Thirty years ago this month stockmarkets crashed around the world. A dramatic surge in prices ended in sudden collapse on 19 October 1987, or Black Monday as it became known. While few are predicting that anything similar will happen this year, there are areas of both creeping concern and big attraction in the market.
With interest rates at 0.5% and lower since 2009, monetary policy has herded yield -hungry investors into the stockmarket. ‘Risky’ assets like shares have become popular because decent returns are hard to find anywhere else.
As a result of all this, index valuations have risen. Some of the biggest beneficiaries have been smaller, growth-orientated shares. These are precisely the kind of stocks that do well in calm, settled, confident conditions.
But if markets become unsettled, it’s these smaller more speculative shares that will be hit first – and it’s likely they’ll be hit hardest, too. And while any change in fortune may be some way off, it’s worth remembering that there are other ways to profit from the market – and one of them is with larger-cap dividend stocks.
Dividend payouts break records
While holders of many fast-growing companies have done well recently, income investors have been rather pleased with themselves, too. That’s because a big chunk of payouts are either made in dollars and euros, or are paid by companies that make large profits in those currencies. With the pound falling in value after the EU referendum, those dividend payouts were worth a great deal more to UK investors.
But this exchange rate effect couldn’t last. The elephant in the dividend room was that after 12 months of supercharged growth caused by weak sterling, the effect would evaporate. Year-on -year comparisons wouldn’t pick it up anymore because the rates have been stable for so long. And that’s exactly what we’ve seen in the latest payout figures for the third quarter – exchange rates made hardly any difference.
All this might lead you to assume that dividends are now likely to drift. But that’s not the case at all – dividend payouts have actually smashed records over the autumn.
According to Capita Asset Services, payouts hit £28.5 billion in the third quarter, up 14.3% on the same period last year. That makes it the best Q3 on record. When you strip away the impact of companies paying ‘special’ dividends, growth was still a mightily impressive 13.2%.
And when you remove the negligible impact of exchange rate effects, dividend growth of 12.9% was the fastest we’ve seen in payouts in any quarter since 2012.
So, for investors captivated by the smashing gains of smaller, high growth shares, but concerned about the potential volatility, there are other options. High yields in large, stable, blue-chip companies can be both highly rewarding and reliable.
This week’s screen captures the high yield “Dividend Dogs” approach, but focuses on the forecast yields for next year.
Name Mkt Cap £m PE Ratio Forecast Yield % Forecast Dividend Cover Stock Rank Sector Direct Line Insurance 5,121 15.7 7.4 1.1 83 Financials Centrica 9,637 12.4 7.2 1.3 50 Utilities Taylor Wimpey 6,737 10.4 7.2 1.4 99 Cyclicals SSE 14,137 9.26 6.9 1.3 80 Utilities Lloyds Banking 48,553 20.8 6.5 1.7 62 Financials Vodafone 58,151 – 6.1 0.6 86 Telecoms BT 27,031 9.44 6 1.7 72 Telecoms BP 98,292 22.5 6 0.9 82 Energy Legal & General 15,989 10.4 6 1.5 94 Financials Imperial Brands 29,879 22.7 5.9 1.5 45 Defensives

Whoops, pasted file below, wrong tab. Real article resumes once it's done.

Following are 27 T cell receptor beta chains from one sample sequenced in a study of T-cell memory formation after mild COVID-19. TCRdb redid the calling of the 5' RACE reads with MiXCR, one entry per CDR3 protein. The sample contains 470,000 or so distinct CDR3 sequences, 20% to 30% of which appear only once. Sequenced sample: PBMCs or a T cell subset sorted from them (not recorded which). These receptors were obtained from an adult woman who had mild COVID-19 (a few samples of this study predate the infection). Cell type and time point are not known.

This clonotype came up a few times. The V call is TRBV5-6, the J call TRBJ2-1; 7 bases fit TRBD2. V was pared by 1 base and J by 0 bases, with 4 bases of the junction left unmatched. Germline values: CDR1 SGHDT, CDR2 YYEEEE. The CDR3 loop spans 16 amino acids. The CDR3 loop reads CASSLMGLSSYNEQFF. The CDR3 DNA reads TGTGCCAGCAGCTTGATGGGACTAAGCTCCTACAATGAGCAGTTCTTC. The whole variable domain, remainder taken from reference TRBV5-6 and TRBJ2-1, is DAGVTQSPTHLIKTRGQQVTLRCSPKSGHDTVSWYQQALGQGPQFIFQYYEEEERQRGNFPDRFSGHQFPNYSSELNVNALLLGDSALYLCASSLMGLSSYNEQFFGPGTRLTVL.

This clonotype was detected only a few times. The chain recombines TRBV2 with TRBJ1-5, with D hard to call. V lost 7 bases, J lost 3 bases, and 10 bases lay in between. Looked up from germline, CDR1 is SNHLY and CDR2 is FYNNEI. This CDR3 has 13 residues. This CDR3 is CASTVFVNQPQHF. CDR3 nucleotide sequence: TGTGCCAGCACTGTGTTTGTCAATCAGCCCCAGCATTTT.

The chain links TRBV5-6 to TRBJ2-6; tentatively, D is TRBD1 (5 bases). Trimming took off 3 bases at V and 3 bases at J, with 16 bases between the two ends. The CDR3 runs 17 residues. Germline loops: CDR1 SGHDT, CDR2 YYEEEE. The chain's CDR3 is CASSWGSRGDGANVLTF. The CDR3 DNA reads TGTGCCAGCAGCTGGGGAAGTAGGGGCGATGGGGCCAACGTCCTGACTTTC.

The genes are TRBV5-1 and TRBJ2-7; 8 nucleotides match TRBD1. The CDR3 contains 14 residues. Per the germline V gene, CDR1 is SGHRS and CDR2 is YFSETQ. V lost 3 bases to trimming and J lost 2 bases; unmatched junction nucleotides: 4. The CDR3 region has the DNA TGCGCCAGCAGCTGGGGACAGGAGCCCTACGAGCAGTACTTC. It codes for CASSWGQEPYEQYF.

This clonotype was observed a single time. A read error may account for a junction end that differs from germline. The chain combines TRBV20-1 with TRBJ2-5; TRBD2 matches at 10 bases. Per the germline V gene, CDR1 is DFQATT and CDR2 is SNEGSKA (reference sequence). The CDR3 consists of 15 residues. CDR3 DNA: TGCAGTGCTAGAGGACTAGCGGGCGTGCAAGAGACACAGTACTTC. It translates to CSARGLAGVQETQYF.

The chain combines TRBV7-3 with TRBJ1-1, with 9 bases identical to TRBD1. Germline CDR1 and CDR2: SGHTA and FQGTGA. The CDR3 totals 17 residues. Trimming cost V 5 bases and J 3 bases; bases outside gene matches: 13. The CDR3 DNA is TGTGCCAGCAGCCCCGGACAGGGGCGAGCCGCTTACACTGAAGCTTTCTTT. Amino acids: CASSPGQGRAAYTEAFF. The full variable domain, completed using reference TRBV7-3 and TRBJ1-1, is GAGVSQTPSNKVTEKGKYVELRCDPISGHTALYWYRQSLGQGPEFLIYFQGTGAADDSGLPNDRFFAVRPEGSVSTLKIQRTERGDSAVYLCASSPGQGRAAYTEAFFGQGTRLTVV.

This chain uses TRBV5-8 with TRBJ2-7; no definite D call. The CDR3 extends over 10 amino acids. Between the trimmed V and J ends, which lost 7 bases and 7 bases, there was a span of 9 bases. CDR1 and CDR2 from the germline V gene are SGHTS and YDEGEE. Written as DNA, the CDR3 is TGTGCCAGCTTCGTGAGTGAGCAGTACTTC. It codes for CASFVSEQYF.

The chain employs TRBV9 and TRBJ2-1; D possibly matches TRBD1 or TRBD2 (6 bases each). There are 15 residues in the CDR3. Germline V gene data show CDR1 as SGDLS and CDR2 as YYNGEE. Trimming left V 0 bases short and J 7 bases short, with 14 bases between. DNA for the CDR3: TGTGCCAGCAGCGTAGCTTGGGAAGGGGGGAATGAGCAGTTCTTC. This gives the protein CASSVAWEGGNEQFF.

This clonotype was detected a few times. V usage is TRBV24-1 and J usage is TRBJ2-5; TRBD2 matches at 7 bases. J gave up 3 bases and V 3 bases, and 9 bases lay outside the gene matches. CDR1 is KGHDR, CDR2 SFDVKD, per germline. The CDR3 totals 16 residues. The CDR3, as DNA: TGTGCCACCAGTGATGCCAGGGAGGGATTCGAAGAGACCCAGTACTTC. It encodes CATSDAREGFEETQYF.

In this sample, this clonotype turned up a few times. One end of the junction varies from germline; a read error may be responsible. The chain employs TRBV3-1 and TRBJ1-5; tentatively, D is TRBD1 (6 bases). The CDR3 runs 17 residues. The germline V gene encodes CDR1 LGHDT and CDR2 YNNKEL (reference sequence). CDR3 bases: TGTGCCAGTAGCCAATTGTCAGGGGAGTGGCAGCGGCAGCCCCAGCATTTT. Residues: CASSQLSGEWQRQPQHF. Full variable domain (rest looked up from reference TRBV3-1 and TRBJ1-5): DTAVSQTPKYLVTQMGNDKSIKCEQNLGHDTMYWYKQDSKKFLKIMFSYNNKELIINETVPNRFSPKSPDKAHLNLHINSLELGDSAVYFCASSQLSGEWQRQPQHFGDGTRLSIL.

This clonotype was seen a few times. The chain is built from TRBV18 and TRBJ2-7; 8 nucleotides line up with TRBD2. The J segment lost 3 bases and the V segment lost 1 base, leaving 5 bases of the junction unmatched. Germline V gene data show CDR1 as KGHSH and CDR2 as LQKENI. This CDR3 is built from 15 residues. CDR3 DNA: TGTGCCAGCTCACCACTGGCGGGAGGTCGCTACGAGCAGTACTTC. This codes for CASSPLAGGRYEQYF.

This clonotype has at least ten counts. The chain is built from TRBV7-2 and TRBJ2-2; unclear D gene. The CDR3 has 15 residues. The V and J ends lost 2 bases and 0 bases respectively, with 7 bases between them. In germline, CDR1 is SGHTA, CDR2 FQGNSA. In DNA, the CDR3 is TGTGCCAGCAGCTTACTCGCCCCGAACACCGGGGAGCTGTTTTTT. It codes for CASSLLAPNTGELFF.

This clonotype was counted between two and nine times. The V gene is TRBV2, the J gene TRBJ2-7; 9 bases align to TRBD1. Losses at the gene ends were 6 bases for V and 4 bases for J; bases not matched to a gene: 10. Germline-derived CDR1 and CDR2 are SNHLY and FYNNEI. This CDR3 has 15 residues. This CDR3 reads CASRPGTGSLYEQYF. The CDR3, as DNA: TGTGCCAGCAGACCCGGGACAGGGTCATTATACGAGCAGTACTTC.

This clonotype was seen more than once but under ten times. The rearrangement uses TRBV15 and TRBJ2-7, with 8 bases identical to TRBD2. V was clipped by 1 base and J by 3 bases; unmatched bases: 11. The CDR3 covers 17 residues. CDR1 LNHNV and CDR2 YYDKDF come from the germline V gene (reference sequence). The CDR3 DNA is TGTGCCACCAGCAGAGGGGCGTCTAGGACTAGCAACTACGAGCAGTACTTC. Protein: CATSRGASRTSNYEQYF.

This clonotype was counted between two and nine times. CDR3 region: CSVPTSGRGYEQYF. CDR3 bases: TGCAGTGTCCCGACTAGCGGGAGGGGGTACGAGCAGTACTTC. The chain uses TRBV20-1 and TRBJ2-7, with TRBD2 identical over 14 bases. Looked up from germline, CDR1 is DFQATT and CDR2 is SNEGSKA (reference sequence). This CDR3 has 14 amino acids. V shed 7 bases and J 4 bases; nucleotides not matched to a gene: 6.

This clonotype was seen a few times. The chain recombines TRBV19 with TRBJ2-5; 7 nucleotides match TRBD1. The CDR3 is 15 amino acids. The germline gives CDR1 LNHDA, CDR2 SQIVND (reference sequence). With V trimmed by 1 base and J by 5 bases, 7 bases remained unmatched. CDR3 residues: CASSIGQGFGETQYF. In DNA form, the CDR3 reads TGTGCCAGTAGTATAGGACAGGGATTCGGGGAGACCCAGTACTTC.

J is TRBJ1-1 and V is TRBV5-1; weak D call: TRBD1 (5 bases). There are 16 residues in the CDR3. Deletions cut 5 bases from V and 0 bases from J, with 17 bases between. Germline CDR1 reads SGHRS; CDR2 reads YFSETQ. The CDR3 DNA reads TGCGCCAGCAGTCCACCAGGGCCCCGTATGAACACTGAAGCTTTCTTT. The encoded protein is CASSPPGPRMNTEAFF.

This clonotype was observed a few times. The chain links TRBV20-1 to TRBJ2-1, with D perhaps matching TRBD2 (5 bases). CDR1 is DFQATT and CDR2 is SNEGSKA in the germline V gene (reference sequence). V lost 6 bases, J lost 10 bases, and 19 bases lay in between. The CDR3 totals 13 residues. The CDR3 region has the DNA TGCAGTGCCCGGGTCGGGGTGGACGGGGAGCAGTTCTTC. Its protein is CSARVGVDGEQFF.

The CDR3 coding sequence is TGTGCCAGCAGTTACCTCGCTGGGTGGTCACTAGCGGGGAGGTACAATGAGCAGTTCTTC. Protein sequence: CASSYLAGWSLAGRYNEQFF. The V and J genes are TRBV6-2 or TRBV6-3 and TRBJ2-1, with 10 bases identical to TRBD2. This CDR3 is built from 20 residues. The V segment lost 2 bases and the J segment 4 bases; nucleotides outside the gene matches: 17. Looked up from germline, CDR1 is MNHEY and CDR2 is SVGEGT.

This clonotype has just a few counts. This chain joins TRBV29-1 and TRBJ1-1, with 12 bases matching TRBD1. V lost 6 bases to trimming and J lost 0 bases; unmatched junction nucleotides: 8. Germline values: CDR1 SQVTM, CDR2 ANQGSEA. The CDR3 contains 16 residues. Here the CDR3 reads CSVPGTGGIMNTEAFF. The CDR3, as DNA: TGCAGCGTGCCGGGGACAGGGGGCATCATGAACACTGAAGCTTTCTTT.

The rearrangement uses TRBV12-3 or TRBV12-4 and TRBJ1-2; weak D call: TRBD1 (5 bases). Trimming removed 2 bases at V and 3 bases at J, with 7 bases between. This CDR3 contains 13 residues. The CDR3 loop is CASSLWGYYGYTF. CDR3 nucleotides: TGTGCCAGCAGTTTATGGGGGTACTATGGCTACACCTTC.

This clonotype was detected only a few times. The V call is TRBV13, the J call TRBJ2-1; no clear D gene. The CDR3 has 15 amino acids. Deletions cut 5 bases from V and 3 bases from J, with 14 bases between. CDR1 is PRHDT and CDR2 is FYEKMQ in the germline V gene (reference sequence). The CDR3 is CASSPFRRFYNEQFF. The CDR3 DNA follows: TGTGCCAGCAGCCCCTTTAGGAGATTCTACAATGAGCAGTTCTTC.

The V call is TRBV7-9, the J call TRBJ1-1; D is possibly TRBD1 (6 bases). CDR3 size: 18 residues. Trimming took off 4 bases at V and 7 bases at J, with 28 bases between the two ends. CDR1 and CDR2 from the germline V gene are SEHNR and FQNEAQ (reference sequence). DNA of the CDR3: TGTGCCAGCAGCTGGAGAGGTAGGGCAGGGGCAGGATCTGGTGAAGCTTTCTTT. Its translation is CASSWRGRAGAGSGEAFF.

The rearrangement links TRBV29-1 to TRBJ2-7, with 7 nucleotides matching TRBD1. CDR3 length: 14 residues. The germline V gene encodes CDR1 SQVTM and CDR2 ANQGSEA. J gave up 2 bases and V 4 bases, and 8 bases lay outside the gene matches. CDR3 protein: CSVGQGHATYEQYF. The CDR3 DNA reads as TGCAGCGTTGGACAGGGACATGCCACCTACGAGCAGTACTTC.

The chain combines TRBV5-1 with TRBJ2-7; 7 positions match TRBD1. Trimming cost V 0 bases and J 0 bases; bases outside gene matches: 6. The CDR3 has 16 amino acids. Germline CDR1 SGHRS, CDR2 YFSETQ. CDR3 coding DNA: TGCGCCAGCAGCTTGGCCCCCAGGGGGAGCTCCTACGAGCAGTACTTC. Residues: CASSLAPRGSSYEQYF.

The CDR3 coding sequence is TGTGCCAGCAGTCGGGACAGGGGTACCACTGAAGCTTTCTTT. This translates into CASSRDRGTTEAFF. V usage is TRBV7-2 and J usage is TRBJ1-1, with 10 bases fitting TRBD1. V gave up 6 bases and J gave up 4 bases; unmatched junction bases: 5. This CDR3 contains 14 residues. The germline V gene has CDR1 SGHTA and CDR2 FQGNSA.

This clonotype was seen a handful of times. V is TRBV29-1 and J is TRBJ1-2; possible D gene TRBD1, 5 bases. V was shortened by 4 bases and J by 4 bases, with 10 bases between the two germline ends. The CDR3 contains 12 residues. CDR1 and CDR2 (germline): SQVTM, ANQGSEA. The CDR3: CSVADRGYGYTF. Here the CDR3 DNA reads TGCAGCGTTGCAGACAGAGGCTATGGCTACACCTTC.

A glance at the price-to-earnings (PE) ratios of these companies suggests that a number simply aren’t on the heady multiples that you can easily see elsewhere in the market. That could suggest a general ‘coolness’ towards these sorts of larger stocks, where rapid price re-ratings tend to be less likely (but the stable yields may make up for it).
All the classic popular dividend payers are here – ranging from stalwarts like BP (BP.), Imperial Brands (IMB) and Legal & General (LGEN) to the likes of Direct Line insurance (DLG) and Lloyds Banking (LLOY). Against Stockopedia’s own ranking of each stock’s quality, value and momentum – with StockRanks from zero (poor) to 100 (excellent) – many of these shares score pretty well.
So, on the anniversary of the ’87 crash, those investors who feel a sense of foreboding about stretched valuations and patches of euphoria in the market, could take heart from more reasonably priced, but less exciting dividend stocks. The most recent figures suggest that payouts are set to grow further this year, with an overall prospective yield of 3.7%. But by digging around among some of the slightly unloved blue-chips, it’s possible to find much better forecast yields than that.
Interactive Investor’s Stock Screening series is written by Ben Hobson of Stockopedia.com, the rules-based stockmarket investing website. You can click here to read Richard Beddard’s review of Stockopedia.com and learn more about the site.
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It’s worth remembering that these and other investment articles on Interactive Investor are simply for generating ideas and if you are thinking of investing they should only ever be a starting point for your own in-depth research before making a decision.
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About the Author
Ben Hobson is Investment Strategies Editor at Stockopedia.com. His background is in business analysis and journalism. Ben researches and writes regularly on investment strategy performance and screening ideas for Stockopedia.com. He is the author of several ebooks including “How to Make Money in Value Stocks” and “The Smart Money Playbook”
This article is for information and discussion purposes only and does not form a recommendation to invest or otherwise. The value of an investment may fall. The investments referred to in this article may not be suitable for all investors, and if in doubt, an investor should seek advice from a qualified investment adviser.